The Zimbabwe division of South Africa’s Impala Platinum, Zimplats, is under pressure following a nationalization deal brokered with the government in January. Company officials now have less than a month to appeal a takeover by Harare officials of 50% of their mining claims. Impala Platinum said it is pursuing “legal advice” while consulting “relevant” government officials regarding the transaction, valued at $900 million; Zimbabwe is the world’s second platinum producer and, amid domestic worker unrest, a place top miner South Africa has been eyeing recently.
But the Zimplats deal, brokered by Minister of Youth Development Indigenization and Empowerment Saviour Kasukuwere, is now under attack by President Robert Mugabe for allowing the state insufficient concessions. “He did not quite understand what was happening … the mineral resource is owned by us,” said Mugabe of Kasukuwere.
Kasukuwere told reporters that his officials were addressing the gaps. “It is gathering much more speed,” he said to Johannesburg’s Mail and Guardian. “Our position is very clear that we will not pay for any of the resources.”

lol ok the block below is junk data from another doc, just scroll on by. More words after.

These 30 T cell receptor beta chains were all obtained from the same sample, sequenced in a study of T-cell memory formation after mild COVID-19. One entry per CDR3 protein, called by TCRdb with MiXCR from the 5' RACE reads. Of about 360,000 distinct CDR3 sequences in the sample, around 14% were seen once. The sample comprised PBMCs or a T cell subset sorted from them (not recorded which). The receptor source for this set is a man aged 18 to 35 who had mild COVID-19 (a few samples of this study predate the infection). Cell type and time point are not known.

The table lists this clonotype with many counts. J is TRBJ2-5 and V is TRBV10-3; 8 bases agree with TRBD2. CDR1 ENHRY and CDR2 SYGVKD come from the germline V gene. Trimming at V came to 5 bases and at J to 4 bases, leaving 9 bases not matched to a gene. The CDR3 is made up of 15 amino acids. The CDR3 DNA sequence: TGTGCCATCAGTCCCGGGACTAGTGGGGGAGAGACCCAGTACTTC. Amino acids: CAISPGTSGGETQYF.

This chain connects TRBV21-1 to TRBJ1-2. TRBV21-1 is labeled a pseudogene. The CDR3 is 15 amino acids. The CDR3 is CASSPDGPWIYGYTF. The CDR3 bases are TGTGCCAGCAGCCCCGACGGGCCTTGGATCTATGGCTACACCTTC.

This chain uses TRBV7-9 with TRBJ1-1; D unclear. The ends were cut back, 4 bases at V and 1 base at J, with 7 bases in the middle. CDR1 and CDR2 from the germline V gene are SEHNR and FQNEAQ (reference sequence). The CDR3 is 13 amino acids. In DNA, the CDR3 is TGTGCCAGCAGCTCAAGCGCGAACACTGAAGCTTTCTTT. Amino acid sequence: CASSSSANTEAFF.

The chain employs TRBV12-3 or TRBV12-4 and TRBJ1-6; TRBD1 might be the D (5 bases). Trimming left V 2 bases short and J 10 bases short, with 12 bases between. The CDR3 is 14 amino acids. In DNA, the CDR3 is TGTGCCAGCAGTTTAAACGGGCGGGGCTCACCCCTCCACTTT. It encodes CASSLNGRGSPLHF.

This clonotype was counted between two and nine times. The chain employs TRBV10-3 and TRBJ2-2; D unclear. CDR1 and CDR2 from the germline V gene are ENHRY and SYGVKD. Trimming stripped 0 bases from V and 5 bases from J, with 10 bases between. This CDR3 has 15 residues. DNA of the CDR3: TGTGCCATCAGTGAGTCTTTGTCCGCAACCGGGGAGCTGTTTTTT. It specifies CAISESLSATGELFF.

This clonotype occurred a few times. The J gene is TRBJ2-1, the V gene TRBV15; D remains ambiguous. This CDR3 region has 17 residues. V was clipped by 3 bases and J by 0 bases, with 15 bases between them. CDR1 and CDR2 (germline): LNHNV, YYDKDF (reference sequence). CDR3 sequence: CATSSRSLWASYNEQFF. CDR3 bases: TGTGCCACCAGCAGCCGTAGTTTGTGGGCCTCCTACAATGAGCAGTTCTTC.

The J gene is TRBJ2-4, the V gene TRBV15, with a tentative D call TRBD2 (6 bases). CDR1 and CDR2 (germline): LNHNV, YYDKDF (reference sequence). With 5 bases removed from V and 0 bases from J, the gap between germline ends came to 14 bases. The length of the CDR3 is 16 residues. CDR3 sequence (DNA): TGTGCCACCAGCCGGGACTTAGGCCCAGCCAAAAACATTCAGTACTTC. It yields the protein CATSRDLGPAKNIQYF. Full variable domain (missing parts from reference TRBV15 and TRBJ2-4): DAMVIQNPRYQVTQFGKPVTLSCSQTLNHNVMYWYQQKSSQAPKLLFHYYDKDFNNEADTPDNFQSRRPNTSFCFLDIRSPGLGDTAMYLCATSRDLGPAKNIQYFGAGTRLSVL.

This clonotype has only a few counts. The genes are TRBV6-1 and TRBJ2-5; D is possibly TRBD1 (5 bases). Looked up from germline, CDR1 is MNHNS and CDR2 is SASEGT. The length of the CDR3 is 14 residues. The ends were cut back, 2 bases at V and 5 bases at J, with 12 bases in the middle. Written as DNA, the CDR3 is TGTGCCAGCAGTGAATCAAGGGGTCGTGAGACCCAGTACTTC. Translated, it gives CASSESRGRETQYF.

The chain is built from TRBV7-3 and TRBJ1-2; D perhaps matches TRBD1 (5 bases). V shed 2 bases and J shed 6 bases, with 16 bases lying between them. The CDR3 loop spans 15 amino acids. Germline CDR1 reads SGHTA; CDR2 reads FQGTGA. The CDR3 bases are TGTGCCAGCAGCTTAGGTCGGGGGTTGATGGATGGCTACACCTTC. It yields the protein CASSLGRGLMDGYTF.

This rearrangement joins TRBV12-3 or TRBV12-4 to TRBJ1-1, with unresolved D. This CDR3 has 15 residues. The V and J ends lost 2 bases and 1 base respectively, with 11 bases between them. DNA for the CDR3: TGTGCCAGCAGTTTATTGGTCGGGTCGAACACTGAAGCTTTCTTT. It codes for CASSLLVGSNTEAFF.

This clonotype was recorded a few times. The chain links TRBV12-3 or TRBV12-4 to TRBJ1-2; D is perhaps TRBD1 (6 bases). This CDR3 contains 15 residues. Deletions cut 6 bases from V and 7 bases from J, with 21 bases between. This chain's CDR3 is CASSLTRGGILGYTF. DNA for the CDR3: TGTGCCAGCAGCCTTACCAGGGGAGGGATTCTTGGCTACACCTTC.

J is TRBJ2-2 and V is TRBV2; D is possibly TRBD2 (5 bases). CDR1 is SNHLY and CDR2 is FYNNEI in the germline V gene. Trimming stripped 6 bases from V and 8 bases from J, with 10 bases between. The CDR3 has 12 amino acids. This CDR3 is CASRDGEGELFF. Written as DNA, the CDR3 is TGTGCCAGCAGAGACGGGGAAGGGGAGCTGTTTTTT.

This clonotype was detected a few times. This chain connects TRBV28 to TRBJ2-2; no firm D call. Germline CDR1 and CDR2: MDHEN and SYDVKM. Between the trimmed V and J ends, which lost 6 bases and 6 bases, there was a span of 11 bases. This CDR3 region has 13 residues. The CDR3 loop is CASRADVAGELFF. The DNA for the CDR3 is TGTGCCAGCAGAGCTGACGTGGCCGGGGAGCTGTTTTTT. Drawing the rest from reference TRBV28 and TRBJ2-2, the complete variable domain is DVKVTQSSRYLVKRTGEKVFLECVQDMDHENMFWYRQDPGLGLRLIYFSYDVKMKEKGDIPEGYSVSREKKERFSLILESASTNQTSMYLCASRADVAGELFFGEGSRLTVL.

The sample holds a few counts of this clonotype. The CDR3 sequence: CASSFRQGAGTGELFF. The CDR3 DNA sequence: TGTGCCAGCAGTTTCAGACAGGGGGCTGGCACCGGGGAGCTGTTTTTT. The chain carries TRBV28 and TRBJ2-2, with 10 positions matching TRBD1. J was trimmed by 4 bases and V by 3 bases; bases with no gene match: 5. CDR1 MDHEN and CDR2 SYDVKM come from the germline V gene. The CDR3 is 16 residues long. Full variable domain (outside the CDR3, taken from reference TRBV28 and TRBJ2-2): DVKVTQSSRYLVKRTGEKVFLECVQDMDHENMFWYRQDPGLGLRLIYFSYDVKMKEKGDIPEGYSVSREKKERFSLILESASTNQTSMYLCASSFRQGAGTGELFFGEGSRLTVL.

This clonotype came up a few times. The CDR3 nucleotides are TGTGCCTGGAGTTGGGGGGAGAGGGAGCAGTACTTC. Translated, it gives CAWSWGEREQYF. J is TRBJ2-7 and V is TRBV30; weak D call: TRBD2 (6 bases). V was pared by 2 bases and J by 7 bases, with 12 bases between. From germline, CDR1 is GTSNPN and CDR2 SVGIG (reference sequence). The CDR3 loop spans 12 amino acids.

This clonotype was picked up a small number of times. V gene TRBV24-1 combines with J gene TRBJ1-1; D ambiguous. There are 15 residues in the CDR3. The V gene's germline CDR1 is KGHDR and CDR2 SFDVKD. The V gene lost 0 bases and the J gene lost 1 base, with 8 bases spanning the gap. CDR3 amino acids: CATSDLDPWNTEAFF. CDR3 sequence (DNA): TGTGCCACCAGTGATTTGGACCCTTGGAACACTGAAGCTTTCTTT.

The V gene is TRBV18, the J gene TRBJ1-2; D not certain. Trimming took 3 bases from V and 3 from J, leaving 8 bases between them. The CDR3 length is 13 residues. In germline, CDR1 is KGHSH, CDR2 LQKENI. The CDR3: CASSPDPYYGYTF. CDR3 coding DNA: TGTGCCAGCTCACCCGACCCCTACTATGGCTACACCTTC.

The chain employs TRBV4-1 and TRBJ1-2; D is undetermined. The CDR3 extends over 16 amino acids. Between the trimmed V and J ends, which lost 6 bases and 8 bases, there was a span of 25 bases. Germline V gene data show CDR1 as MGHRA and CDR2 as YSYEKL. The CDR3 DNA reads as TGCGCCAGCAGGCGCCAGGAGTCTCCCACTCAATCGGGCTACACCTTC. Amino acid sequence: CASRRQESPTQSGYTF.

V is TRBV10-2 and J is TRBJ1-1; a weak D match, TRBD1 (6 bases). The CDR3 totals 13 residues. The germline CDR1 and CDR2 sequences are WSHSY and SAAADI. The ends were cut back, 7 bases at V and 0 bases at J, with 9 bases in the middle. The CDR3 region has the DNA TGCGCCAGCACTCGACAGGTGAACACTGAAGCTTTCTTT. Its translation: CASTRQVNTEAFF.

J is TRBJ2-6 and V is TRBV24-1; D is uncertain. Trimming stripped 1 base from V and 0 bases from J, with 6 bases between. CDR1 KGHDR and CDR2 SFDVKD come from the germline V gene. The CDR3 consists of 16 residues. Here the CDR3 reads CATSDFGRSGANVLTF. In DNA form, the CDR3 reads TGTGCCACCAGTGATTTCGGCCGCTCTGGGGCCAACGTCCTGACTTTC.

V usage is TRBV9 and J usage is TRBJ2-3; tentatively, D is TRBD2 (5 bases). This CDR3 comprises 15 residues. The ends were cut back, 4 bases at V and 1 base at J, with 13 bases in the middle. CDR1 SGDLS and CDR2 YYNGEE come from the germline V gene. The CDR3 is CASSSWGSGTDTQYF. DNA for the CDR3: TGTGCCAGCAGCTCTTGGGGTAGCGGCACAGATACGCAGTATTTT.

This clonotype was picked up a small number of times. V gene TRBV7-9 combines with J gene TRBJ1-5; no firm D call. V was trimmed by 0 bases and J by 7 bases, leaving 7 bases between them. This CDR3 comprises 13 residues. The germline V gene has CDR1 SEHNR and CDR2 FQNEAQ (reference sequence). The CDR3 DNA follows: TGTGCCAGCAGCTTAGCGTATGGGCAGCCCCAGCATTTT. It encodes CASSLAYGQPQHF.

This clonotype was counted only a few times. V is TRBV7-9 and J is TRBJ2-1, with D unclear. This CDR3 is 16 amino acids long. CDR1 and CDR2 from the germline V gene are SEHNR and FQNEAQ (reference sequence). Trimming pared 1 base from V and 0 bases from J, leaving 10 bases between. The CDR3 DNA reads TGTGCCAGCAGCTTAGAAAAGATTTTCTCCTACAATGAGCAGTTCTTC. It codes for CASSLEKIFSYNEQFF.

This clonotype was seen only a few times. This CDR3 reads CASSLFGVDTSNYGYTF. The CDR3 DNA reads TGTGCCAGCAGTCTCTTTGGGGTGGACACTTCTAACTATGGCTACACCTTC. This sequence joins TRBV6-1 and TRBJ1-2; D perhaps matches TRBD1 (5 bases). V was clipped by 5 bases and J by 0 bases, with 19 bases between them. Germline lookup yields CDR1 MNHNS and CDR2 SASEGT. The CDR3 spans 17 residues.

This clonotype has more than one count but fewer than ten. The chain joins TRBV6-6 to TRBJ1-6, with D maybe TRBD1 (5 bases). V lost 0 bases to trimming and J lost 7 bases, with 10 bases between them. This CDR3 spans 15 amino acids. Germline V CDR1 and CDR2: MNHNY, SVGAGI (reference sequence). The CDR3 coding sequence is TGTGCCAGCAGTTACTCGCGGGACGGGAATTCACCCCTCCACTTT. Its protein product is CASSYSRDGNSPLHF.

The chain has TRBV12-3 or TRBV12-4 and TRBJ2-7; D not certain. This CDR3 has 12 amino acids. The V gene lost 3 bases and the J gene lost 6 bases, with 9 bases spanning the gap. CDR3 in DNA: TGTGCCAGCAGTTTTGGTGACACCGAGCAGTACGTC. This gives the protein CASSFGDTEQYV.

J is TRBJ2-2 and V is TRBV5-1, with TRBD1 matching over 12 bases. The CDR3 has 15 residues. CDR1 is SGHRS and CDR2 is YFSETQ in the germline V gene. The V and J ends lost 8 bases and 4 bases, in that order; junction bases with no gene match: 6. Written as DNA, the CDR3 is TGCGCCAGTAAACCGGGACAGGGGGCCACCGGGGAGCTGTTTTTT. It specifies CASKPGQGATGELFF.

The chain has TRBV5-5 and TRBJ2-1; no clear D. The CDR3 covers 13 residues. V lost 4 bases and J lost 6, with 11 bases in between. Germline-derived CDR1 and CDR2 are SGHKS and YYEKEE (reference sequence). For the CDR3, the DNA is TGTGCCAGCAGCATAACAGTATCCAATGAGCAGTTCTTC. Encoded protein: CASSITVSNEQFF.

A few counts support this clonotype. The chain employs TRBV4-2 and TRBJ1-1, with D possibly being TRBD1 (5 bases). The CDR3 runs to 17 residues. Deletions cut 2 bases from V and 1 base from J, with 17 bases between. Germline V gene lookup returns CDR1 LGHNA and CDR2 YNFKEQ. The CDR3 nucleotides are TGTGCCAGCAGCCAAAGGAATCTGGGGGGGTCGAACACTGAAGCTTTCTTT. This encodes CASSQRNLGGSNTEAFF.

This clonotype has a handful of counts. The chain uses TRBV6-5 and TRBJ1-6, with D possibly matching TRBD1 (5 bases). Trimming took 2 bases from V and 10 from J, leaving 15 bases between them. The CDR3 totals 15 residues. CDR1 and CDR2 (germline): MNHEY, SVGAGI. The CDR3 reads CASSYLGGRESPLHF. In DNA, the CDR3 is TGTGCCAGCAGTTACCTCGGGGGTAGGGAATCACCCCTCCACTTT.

Zimplats previously announced that the Zimbabwean government had notified it of intention to appropriate 27,948 hectares of its land, constituting 50% of the South African subsidiary’s mineral claims. The land, according to Mines and Mining Development Minister Obert Mpofu, would be given to “new investors for the benefit of the public.”
Critics have long noted that inconsistencies in Zimbabwe’s “indigenization program” under Mugabe have undermined his Zanu-PF party’s credibility to consolidate political capital over sustainable and economically feasible mineral extraction.
Over Mugabe’s decades-long rule, the nationalization of private enterprises across sectors has emerged as a signature element of his regime. Accelerating significantly with takeovers of white-owned farms dating to minority-ruled Rhodesia, his policies have been almost universally associated with Zimbabwe’s status as one of sub-Saharan Africa’s poorest nations.